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Tuesday
Oct022007

Where are you going? Use your actions and projects to reverse engineer your goals

OK, a confession: Like almost everything I've done to create and build my productivity practice, I'm doing goals wrong unconventionally :-) Almost every time management book and blog I've read recommends having written goals, reviewed regularly. For example, Zenhabits' Top 20 Motivation Hacks - An Overview lists (among others):
  • #17: Post a picture of your goal someplace visible -- near your desk or on your refrigerator, for example.
  • #16: Get a workout partner or goal buddy.
  • #5: Visualize your goal clearly, on a daily basis, for at least 5-10 minutes.
  • #4: Keep a daily journal of your goal.
And The Ten Part Mental Fitness Program has extensive goal-setting tips. These are great ideas.

The confession? I have no written goals. They're not on my office wall, they're not on stickies posted around my house (a fine suggestion from Order from Chaos), and I don't reflect on them during my weekly review (see Seven Questions That Will Change Your Life for a useful list [1] of questions). I have a love/hate relationship with them: I'd love to have the list (I'm sure it's helpful), but it just doesn't work for me.


Last week (Small steps to big results) I suggested that completing one tiny high-value task a day can lead to steady progress on what's important, and provides built-in end-of-the-day satisfaction. But what's important? I'm convinced that modern "bottom-up" approaches like GTD are the best way to get our lives together. But they are just the start [2].

So here's an idea to discover your goals, bottom-up: Use your self-management system to let your goals emerge from the things you've decided to spend time on. Some examples of places to look:
  • Collection: The stuff entering your life says a lot about what you care about. For me, I get: many books (from readers as well as my wish list), book notes, blog ideas, many thoughts and ideas from blogs I read, as well as the personal stuff: bills, insurance, school notes, etc.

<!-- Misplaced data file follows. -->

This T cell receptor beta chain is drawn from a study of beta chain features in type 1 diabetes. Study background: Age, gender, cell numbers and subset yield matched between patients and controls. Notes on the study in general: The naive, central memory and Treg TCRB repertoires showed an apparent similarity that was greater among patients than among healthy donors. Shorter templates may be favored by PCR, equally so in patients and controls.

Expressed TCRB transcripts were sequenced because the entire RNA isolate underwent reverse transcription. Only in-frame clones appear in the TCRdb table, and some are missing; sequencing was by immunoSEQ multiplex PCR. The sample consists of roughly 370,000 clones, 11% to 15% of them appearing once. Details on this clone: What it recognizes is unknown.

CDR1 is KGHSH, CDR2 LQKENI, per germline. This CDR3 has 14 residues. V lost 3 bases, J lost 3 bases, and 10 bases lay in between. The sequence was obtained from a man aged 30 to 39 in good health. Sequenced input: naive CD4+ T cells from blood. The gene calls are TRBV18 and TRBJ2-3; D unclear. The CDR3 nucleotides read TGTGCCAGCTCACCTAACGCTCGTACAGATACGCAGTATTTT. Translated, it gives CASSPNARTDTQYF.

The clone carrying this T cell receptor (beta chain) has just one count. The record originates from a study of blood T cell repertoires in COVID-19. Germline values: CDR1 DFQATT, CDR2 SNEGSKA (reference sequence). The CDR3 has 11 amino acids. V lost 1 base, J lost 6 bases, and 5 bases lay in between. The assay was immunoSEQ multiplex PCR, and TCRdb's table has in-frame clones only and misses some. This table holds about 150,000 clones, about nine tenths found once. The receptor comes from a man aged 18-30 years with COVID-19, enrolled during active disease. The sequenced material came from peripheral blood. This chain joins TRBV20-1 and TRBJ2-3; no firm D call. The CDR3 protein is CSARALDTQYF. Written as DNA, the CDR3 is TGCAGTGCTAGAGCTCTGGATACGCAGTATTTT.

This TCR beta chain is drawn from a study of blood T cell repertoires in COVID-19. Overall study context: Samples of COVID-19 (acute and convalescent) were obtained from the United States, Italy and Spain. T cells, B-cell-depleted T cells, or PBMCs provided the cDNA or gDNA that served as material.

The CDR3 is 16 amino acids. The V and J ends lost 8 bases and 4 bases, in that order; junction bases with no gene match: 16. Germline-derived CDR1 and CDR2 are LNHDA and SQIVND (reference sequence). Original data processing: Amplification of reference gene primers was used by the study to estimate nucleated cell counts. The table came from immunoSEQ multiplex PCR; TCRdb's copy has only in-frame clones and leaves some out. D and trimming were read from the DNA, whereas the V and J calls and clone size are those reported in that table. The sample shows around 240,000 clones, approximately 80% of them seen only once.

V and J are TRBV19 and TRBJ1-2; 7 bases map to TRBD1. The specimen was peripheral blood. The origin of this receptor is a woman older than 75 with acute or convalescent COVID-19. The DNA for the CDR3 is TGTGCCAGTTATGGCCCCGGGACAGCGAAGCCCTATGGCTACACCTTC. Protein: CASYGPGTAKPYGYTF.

• Projects and Actions: This is where the rubber meets the road, and tells you most about your priorities.
  • Delegation/Agendas: Who you spend time with is also telling. There's a saying: "You are who you spend time with," which as absolutely true. It also impacts your health and well-being [3]. (A recent revelation: I've started applying rigorously Koch's radical ideas on relationships. He really makes you think about them.)
  • Someday/Maybe: Listen to your dreams. In The 4-Hour Workweek Tim Ferriss says "'What are your goals' is a bad question. It's not a useful one. It's hard to answer." Instead it's better to ask "What would excite me?" I love it. A few of mine: chocolate cafe, bat house, backyard habitat.
  • Calendar & Tickler: Where have you scheduled time? This is big commitment, and worth looking at. (Your time maps [4] will tell you something, if you use them).
  • Reading/TV: What are you letting into your brain? Reading [5] is crucial for continued mental stimulation and development, and most TV just plain sucks.
  • Trash: This is your first line of not doing. Nuke the non-essentials.

Here are a few goals I discovered from these:
  • Establishing myself as a top personal productivity consultant. Subgoals include: establishing repute (writing this blog is an on-going project), a crash course in the field (I love this word: Autodidacticism).